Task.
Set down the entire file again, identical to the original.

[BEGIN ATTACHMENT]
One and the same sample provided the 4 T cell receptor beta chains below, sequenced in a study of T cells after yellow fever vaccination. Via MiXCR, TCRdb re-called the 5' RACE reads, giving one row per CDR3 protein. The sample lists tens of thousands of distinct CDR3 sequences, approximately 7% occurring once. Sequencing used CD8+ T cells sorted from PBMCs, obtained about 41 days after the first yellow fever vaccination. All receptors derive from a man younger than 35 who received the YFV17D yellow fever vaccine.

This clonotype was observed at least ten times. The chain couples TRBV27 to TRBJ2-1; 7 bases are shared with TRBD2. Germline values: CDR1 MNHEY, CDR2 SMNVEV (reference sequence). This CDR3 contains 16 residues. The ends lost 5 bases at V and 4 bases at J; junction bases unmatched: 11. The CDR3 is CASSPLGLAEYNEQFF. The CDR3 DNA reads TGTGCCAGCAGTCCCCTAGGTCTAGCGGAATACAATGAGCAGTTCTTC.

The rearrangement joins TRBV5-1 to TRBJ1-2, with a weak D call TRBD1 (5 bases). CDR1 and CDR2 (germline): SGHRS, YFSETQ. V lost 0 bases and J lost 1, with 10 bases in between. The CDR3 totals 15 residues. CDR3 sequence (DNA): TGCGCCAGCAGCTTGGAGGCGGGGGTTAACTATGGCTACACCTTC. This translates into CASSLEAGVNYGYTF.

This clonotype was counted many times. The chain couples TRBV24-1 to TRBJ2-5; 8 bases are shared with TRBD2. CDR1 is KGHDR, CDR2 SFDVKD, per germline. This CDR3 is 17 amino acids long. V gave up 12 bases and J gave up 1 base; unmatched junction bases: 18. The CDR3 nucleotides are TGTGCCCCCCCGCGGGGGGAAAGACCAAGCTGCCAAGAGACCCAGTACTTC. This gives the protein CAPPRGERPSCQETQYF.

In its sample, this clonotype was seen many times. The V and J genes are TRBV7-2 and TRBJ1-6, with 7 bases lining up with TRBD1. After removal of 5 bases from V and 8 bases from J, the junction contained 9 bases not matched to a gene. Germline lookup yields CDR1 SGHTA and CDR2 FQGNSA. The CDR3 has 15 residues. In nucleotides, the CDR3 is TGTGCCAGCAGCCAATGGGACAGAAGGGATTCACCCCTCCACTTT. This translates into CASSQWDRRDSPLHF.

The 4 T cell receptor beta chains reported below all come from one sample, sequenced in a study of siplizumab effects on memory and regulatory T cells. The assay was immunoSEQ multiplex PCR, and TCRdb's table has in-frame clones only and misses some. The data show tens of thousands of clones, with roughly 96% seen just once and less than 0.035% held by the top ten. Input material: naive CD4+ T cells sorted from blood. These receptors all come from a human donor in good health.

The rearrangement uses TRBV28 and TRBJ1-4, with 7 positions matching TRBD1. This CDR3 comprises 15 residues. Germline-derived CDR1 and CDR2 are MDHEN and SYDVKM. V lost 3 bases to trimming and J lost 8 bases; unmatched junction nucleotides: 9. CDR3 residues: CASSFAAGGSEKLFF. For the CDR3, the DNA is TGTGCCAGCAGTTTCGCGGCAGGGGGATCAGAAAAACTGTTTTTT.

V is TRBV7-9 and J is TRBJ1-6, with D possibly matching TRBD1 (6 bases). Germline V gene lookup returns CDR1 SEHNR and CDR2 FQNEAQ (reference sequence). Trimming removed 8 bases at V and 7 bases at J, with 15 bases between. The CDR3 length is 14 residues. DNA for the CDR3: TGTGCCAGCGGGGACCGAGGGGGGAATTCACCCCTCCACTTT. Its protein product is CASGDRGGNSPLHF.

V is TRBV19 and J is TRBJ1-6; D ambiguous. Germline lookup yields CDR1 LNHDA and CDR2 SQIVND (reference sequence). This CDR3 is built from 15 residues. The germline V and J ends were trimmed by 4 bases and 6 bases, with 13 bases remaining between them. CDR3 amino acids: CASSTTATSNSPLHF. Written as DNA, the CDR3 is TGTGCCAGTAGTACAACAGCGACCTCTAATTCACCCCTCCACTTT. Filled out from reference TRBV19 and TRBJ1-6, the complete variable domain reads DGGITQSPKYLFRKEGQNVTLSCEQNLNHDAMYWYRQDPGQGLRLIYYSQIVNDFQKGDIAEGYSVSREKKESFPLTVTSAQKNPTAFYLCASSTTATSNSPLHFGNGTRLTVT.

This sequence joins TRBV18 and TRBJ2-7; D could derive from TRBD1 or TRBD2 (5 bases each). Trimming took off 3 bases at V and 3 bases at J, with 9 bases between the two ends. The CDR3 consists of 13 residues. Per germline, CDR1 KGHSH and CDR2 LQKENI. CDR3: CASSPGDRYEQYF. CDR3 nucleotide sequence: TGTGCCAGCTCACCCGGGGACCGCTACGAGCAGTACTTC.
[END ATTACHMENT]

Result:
One and the same sample provided the 4 T cell receptor beta chains below, sequenced in a study of T cells after yellow fever vaccination. Via MiXCR, TCRdb re-called the 5' RACE reads, giving one row per CDR3 protein. The sample lists tens of thousands of distinct CDR3 sequences, approximately 7% occurring once. Sequencing used CD8+ T cells sorted from PBMCs, obtained about 41 days after the first yellow fever vaccination. All receptors derive from a man younger than 35 who received the YFV17D yellow fever vaccine.

This clonotype was observed at least ten times. The chain couples TRBV27 to TRBJ2-1; 7 bases are shared with TRBD2. Germline values: CDR1 MNHEY, CDR2 SMNVEV (reference sequence). This CDR3 contains 16 residues. The ends lost 5 bases at V and 4 bases at J; junction bases unmatched: 11. The CDR3 is CASSPLGLAEYNEQFF. The CDR3 DNA reads TGTGCCAGCAGTCCCCTAGGTCTAGCGGAATACAATGAGCAGTTCTTC.

The rearrangement joins TRBV5-1 to TRBJ1-2, with a weak D call TRBD1 (5 bases). CDR1 and CDR2 (germline): SGHRS, YFSETQ. V lost 0 bases and J lost 1, with 10 bases in between. The CDR3 totals 15 residues. CDR3 sequence (DNA): TGCGCCAGCAGCTTGGAGGCGGGGGTTAACTATGGCTACACCTTC. This translates into CASSLEAGVNYGYTF.

This clonotype was counted many times. The chain couples TRBV24-1 to TRBJ2-5; 8 bases are shared with TRBD2. CDR1 is KGHDR, CDR2 SFDVKD, per germline. This CDR3 is 17 amino acids long. V gave up 12 bases and J gave up 1 base; unmatched junction bases: 18. The CDR3 nucleotides are TGTGCCCCCCCGCGGGGGGAAAGACCAAGCTGCCAAGAGACCCAGTACTTC. This gives the protein CAPPRGERPSCQETQYF.

In its sample, this clonotype was seen many times. The V and J genes are TRBV7-2 and TRBJ1-6, with 7 bases lining up with TRBD1. After removal of 5 bases from V and 8 bases from J, the junction contained 9 bases not matched to a gene. Germline lookup yields CDR1 SGHTA and CDR2 FQGNSA. The CDR3 has 15 residues. In nucleotides, the CDR3 is TGTGCCAGCAGCCAATGGGACAGAAGGGATTCACCCCTCCACTTT. This translates into CASSQWDRRDSPLHF.

The 4 T cell receptor beta chains reported below all come from one sample, sequenced in a study of siplizumab effects on memory and regulatory T cells. The assay was immunoSEQ multiplex PCR, and TCRdb's table has in-frame clones only and misses some. The data show tens of thousands of clones, with roughly 96% seen just once and less than 0.035% held by the top ten. Input material: naive CD4+ T cells sorted from blood. These receptors all come from a human donor in good health.

The rearrangement uses TRBV28 and TRBJ1-4, with 7 positions matching TRBD1. This CDR3 comprises 15 residues. Germline-derived CDR1 and CDR2 are MDHEN and SYDVKM. V lost 3 bases to trimming and J lost 8 bases; unmatched junction nucleotides: 9. CDR3 residues: CASSFAAGGSEKLFF. For the CDR3, the DNA is TGTGCCAGCAGTTTCGCGGCAGGGGGATCAGAAAAACTGTTTTTT.

V is TRBV7-9 and J is TRBJ1-6, with D possibly matching TRBD1 (6 bases). Germline V gene lookup returns CDR1 SEHNR and CDR2 FQNEAQ (reference sequence). Trimming removed 8 bases at V and 7 bases at J, with 15 bases between. The CDR3 length is 14 residues. DNA for the CDR3: TGTGCCAGCGGGGACCGAGGGGGGAATTCACCCCTCCACTTT. Its protein product is CASGDRGGNSPLHF.

V is TRBV19 and J is TRBJ1-6; D ambiguous. Germline lookup yields CDR1 LNHDA and CDR2 SQIVND (reference sequence). This CDR3 is built from 15 residues. The germline V and J ends were trimmed by 4 bases and 6 bases, with 13 bases remaining between them. CDR3 amino acids: CASSTTATSNSPLHF. Written as DNA, the CDR3 is TGTGCCAGTAGTACAACAGCGACCTCTAATTCACCCCTCCACTTT. Filled out from reference TRBV19 and TRBJ1-6, the complete variable domain reads DGGITQSPKYLFRKEGQNVTLSCEQNLNHDAMYWYRQDPGQGLRLIYYSQIVNDFQKGDIAEGYSVSREKKESFPLTVTSAQKNPTAFYLCASSTTATSNSPLHFGNGTRLTVT.

This sequence joins TRBV18 and TRBJ2-7; D could derive from TRBD1 or TRBD2 (5 bases each). Trimming took off 3 bases at V and 3 bases at J, with 9 bases between the two ends. The CDR3 consists of 13 residues. Per germline, CDR1 KGHSH and CDR2 LQKENI. CDR3: CASSPGDRYEQYF. CDR3 nucleotide sequence: TGTGCCAGCTCACCCGGGGACCGCTACGAGCAGTACTTC.